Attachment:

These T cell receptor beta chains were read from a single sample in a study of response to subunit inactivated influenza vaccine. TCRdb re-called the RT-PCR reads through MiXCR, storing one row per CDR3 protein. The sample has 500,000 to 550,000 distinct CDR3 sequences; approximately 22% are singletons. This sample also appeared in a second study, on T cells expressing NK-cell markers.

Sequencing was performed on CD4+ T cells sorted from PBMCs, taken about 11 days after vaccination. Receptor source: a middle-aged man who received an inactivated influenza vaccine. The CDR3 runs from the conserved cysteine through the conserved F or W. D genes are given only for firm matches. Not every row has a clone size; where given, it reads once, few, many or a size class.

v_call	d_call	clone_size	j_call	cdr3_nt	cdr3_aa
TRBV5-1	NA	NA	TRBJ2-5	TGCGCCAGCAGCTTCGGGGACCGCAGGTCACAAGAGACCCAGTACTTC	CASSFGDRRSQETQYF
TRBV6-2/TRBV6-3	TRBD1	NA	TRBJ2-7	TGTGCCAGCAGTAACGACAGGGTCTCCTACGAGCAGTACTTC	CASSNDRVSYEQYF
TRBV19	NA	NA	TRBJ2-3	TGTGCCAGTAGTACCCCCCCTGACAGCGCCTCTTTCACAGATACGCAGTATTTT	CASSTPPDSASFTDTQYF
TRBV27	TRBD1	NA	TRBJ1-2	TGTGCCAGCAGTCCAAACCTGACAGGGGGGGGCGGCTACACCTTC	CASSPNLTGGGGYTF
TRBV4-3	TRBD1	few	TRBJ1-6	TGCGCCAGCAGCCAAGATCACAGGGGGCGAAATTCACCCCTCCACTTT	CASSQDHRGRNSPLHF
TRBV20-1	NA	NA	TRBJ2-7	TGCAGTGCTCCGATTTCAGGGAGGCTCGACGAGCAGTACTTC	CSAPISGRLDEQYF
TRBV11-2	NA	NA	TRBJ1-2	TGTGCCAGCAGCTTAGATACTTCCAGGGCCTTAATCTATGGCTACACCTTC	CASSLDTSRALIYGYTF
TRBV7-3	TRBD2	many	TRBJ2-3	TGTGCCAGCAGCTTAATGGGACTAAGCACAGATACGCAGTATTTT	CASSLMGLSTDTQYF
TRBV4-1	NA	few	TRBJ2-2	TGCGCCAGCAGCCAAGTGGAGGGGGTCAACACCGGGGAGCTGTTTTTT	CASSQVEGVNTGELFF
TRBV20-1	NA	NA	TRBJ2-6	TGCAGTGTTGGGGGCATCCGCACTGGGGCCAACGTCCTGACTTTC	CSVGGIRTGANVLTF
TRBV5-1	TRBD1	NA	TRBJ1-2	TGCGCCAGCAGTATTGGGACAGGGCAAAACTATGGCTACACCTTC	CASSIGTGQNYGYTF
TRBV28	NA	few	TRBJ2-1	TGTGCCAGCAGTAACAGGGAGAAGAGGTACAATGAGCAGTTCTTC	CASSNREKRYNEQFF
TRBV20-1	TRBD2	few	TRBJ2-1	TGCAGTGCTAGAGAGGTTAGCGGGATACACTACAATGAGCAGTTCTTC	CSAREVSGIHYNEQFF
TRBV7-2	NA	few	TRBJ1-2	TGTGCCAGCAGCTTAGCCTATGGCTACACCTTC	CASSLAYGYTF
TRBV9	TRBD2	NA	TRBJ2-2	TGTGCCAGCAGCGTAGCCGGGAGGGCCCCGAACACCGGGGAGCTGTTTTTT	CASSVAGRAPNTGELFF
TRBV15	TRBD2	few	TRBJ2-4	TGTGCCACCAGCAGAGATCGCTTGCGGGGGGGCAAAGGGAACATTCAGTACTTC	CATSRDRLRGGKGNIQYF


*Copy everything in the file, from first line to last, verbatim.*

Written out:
These T cell receptor beta chains were read from a single sample in a study of response to subunit inactivated influenza vaccine. TCRdb re-called the RT-PCR reads through MiXCR, storing one row per CDR3 protein. The sample has 500,000 to 550,000 distinct CDR3 sequences; approximately 22% are singletons. This sample also appeared in a second study, on T cells expressing NK-cell markers.

Sequencing was performed on CD4+ T cells sorted from PBMCs, taken about 11 days after vaccination. Receptor source: a middle-aged man who received an inactivated influenza vaccine. The CDR3 runs from the conserved cysteine through the conserved F or W. D genes are given only for firm matches. Not every row has a clone size; where given, it reads once, few, many or a size class.

v_call	d_call	clone_size	j_call	cdr3_nt	cdr3_aa
TRBV5-1	NA	NA	TRBJ2-5	TGCGCCAGCAGCTTCGGGGACCGCAGGTCACAAGAGACCCAGTACTTC	CASSFGDRRSQETQYF
TRBV6-2/TRBV6-3	TRBD1	NA	TRBJ2-7	TGTGCCAGCAGTAACGACAGGGTCTCCTACGAGCAGTACTTC	CASSNDRVSYEQYF
TRBV19	NA	NA	TRBJ2-3	TGTGCCAGTAGTACCCCCCCTGACAGCGCCTCTTTCACAGATACGCAGTATTTT	CASSTPPDSASFTDTQYF
TRBV27	TRBD1	NA	TRBJ1-2	TGTGCCAGCAGTCCAAACCTGACAGGGGGGGGCGGCTACACCTTC	CASSPNLTGGGGYTF
TRBV4-3	TRBD1	few	TRBJ1-6	TGCGCCAGCAGCCAAGATCACAGGGGGCGAAATTCACCCCTCCACTTT	CASSQDHRGRNSPLHF
TRBV20-1	NA	NA	TRBJ2-7	TGCAGTGCTCCGATTTCAGGGAGGCTCGACGAGCAGTACTTC	CSAPISGRLDEQYF
TRBV11-2	NA	NA	TRBJ1-2	TGTGCCAGCAGCTTAGATACTTCCAGGGCCTTAATCTATGGCTACACCTTC	CASSLDTSRALIYGYTF
TRBV7-3	TRBD2	many	TRBJ2-3	TGTGCCAGCAGCTTAATGGGACTAAGCACAGATACGCAGTATTTT	CASSLMGLSTDTQYF
TRBV4-1	NA	few	TRBJ2-2	TGCGCCAGCAGCCAAGTGGAGGGGGTCAACACCGGGGAGCTGTTTTTT	CASSQVEGVNTGELFF
TRBV20-1	NA	NA	TRBJ2-6	TGCAGTGTTGGGGGCATCCGCACTGGGGCCAACGTCCTGACTTTC	CSVGGIRTGANVLTF
TRBV5-1	TRBD1	NA	TRBJ1-2	TGCGCCAGCAGTATTGGGACAGGGCAAAACTATGGCTACACCTTC	CASSIGTGQNYGYTF
TRBV28	NA	few	TRBJ2-1	TGTGCCAGCAGTAACAGGGAGAAGAGGTACAATGAGCAGTTCTTC	CASSNREKRYNEQFF
TRBV20-1	TRBD2	few	TRBJ2-1	TGCAGTGCTAGAGAGGTTAGCGGGATACACTACAATGAGCAGTTCTTC	CSAREVSGIHYNEQFF
TRBV7-2	NA	few	TRBJ1-2	TGTGCCAGCAGCTTAGCCTATGGCTACACCTTC	CASSLAYGYTF
TRBV9	TRBD2	NA	TRBJ2-2	TGTGCCAGCAGCGTAGCCGGGAGGGCCCCGAACACCGGGGAGCTGTTTTTT	CASSVAGRAPNTGELFF
TRBV15	TRBD2	few	TRBJ2-4	TGTGCCACCAGCAGAGATCGCTTGCGGGGGGGCAAAGGGAACATTCAGTACTTC	CATSRDRLRGGKGNIQYF